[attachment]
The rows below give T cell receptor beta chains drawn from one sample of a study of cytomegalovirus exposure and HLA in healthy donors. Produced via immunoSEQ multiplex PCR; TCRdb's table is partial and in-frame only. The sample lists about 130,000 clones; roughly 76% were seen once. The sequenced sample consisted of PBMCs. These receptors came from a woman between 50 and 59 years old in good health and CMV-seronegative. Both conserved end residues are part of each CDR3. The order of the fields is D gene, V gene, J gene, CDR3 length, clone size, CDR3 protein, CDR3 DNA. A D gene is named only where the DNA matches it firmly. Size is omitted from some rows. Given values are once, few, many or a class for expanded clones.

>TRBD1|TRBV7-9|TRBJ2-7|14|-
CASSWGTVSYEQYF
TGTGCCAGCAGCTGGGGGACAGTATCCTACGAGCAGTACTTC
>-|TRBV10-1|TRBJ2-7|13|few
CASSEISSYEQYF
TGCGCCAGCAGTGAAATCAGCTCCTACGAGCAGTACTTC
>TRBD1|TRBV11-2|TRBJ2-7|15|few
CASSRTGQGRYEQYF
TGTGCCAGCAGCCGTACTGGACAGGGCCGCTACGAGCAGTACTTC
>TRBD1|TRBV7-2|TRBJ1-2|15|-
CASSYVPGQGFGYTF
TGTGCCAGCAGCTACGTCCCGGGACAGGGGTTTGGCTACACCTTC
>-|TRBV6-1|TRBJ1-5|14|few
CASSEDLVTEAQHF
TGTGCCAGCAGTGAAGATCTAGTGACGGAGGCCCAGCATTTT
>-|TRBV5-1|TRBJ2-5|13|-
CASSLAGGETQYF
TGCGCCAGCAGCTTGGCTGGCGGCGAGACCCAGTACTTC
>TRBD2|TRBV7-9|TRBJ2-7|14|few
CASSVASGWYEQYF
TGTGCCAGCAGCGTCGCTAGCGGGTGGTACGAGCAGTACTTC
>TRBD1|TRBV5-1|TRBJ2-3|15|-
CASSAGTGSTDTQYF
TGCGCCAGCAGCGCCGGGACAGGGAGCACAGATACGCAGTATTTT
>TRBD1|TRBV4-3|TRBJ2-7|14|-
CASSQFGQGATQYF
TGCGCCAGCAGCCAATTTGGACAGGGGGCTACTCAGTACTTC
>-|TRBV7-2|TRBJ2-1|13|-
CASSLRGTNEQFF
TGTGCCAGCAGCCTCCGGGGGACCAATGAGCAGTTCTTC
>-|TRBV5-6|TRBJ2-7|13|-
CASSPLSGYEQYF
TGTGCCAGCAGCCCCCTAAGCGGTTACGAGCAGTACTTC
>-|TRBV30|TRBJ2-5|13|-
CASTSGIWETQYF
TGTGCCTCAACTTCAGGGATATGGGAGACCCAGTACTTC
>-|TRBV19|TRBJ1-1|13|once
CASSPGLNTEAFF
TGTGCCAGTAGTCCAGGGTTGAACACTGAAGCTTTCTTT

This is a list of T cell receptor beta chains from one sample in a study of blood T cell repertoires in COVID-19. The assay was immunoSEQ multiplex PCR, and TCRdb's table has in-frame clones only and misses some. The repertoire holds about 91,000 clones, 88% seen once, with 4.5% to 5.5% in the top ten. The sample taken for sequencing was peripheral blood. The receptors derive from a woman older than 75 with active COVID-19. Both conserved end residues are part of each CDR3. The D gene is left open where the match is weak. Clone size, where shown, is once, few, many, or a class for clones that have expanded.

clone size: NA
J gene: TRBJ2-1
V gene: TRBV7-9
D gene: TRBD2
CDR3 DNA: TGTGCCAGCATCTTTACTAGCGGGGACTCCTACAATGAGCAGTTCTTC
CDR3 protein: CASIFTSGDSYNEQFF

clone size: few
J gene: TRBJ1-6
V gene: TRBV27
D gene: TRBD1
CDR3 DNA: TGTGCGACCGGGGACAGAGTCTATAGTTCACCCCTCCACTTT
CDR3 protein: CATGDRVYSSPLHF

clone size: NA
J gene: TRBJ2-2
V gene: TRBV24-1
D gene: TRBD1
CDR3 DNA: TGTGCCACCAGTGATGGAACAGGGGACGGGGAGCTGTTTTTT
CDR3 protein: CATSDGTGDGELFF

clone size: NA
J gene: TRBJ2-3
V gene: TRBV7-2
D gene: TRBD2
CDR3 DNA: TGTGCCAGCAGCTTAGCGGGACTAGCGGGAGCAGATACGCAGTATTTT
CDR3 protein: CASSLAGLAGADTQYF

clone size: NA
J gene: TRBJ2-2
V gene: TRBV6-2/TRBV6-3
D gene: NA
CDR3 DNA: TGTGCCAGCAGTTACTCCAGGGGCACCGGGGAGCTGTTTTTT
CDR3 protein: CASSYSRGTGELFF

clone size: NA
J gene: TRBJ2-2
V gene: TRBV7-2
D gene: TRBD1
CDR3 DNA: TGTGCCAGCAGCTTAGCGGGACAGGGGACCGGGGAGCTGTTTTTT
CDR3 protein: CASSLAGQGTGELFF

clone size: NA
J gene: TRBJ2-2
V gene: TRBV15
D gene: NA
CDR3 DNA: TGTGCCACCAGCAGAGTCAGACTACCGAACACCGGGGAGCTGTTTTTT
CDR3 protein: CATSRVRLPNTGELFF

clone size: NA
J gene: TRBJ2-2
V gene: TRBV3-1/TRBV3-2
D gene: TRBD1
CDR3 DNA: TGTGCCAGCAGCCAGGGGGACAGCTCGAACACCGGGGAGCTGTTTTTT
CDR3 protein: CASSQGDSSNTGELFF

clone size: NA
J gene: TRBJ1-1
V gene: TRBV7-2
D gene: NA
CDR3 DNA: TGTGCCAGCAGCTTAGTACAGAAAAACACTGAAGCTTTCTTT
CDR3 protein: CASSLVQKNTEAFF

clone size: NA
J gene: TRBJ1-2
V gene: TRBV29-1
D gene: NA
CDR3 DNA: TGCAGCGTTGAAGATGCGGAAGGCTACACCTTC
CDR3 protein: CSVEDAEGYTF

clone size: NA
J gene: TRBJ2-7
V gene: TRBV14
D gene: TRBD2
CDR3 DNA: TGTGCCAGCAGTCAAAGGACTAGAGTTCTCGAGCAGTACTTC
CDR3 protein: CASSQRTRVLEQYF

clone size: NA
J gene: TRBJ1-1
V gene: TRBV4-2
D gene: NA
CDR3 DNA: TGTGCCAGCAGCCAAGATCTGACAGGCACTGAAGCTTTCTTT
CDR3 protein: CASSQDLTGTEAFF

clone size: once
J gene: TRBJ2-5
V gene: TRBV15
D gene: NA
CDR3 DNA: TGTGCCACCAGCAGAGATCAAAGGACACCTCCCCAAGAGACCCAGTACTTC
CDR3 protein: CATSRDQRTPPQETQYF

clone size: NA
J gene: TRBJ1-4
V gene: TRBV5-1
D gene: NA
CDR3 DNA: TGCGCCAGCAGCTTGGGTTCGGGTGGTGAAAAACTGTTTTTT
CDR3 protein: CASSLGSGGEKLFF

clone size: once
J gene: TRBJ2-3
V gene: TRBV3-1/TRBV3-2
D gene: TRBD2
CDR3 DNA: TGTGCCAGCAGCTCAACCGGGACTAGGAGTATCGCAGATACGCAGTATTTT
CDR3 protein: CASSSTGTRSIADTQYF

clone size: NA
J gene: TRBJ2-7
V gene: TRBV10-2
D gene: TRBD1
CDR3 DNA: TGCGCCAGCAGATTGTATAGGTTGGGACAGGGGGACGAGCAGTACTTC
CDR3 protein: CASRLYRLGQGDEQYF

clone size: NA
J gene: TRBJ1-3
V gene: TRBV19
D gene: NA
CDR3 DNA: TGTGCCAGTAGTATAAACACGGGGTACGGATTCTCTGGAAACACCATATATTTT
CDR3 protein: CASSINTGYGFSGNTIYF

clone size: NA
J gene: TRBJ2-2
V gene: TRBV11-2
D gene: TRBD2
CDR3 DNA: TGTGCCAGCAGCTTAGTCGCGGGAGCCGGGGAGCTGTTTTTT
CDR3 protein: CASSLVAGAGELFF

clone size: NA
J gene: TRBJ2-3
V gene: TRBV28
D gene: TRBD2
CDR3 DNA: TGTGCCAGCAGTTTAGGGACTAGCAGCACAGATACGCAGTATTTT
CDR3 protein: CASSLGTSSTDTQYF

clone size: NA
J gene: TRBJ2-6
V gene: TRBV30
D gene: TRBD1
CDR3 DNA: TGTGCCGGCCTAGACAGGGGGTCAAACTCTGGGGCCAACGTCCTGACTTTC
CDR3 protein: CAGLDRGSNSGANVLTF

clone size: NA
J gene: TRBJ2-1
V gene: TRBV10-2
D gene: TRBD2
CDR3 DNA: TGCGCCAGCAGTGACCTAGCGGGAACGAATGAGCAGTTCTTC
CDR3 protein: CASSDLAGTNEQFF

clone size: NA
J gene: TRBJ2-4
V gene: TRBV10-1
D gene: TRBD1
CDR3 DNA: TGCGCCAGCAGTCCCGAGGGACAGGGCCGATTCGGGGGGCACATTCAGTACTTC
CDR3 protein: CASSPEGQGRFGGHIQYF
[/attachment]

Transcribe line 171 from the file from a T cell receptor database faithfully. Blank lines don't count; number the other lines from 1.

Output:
D gene: TRBD1